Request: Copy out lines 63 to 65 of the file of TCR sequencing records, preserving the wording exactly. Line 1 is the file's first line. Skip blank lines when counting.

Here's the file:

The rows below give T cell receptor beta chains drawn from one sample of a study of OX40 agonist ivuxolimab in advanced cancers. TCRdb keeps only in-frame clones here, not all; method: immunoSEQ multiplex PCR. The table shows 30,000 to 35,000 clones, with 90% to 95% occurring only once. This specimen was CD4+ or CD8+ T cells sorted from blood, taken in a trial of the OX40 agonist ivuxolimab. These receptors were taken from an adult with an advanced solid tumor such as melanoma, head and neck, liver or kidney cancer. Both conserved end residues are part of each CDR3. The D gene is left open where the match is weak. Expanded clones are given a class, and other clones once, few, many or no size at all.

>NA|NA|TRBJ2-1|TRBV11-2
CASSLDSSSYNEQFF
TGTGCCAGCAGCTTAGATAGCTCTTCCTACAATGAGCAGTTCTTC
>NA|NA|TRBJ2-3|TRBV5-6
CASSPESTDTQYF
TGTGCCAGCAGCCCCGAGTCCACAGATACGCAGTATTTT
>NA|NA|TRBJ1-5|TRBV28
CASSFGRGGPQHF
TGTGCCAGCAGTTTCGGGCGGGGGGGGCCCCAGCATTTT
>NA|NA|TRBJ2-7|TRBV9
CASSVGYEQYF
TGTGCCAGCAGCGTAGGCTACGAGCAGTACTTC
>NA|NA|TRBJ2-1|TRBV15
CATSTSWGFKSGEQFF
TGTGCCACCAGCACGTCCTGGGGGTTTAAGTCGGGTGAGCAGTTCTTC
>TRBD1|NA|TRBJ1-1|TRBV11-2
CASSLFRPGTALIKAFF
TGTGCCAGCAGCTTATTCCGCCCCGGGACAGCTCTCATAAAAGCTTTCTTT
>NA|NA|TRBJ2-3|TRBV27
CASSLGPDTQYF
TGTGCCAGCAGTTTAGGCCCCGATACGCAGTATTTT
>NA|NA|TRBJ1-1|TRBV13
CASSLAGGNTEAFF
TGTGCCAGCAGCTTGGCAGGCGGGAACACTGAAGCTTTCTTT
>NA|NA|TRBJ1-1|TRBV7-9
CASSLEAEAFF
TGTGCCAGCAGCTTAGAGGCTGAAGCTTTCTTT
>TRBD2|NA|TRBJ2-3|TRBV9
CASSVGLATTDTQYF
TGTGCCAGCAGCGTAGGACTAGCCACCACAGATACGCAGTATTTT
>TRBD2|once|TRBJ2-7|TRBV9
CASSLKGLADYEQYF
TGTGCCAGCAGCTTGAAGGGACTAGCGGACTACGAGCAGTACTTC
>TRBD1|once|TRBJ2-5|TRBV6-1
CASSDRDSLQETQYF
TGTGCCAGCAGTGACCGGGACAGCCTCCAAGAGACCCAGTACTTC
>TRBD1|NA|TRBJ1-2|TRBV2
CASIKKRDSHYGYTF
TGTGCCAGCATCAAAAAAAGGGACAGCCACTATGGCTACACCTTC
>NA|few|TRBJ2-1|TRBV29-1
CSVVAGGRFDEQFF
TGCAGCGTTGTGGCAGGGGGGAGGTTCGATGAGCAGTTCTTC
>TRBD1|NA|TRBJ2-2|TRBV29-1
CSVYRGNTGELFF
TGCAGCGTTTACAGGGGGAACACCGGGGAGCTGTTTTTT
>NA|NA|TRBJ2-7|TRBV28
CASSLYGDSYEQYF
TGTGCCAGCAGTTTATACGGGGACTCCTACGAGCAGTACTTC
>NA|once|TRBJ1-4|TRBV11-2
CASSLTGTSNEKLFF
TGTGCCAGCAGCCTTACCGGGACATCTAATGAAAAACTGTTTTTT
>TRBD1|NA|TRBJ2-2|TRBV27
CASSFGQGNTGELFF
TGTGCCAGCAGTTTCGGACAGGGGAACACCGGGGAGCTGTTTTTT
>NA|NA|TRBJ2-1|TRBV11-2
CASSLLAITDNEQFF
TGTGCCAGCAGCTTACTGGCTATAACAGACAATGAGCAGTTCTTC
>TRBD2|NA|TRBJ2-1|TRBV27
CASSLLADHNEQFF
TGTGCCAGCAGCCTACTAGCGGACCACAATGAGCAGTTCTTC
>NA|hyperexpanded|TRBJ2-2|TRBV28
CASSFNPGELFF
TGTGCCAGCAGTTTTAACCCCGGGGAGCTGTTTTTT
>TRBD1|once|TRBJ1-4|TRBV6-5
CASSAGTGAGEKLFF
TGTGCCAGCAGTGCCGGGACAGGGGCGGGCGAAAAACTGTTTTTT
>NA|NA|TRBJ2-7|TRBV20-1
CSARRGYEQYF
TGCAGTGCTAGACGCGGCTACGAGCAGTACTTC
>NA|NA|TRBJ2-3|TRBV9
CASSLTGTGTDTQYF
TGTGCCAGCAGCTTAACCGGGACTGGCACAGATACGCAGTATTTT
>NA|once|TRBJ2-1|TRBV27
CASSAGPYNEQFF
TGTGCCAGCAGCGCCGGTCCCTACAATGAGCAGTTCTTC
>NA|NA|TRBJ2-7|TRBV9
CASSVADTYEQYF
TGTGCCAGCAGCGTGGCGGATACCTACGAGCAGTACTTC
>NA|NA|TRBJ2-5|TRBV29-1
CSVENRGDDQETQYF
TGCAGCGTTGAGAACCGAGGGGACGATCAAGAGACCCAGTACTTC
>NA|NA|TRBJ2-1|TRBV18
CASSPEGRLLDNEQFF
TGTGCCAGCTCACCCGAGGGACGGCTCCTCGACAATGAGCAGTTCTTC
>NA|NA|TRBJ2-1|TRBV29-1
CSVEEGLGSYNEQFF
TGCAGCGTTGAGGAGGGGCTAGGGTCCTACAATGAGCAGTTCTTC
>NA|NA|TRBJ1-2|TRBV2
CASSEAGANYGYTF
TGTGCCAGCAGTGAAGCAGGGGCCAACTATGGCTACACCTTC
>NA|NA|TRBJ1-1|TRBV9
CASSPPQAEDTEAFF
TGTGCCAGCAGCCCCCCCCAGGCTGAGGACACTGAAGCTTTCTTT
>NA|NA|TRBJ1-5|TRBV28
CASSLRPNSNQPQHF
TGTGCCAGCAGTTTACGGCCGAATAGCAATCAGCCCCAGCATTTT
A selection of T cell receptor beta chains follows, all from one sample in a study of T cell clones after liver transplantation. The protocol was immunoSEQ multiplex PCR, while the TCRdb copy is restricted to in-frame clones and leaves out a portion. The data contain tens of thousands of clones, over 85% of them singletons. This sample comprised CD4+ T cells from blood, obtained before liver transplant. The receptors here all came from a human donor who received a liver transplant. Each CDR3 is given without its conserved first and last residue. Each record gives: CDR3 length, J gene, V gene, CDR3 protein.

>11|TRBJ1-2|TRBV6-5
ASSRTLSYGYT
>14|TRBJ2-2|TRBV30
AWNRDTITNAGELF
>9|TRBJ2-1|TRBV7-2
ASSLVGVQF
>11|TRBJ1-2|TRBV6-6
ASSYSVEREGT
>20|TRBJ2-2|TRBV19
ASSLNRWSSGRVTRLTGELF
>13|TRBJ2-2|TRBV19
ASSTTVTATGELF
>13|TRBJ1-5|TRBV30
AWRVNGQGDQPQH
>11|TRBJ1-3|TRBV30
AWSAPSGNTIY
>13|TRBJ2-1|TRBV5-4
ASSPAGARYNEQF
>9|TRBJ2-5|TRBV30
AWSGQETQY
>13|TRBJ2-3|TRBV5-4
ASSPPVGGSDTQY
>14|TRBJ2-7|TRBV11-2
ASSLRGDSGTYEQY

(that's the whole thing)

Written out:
CASSFNPGELFF
TGTGCCAGCAGTTTTAACCCCGGGGAGCTGTTTTTT
>TRBD1|once|TRBJ1-4|TRBV6-5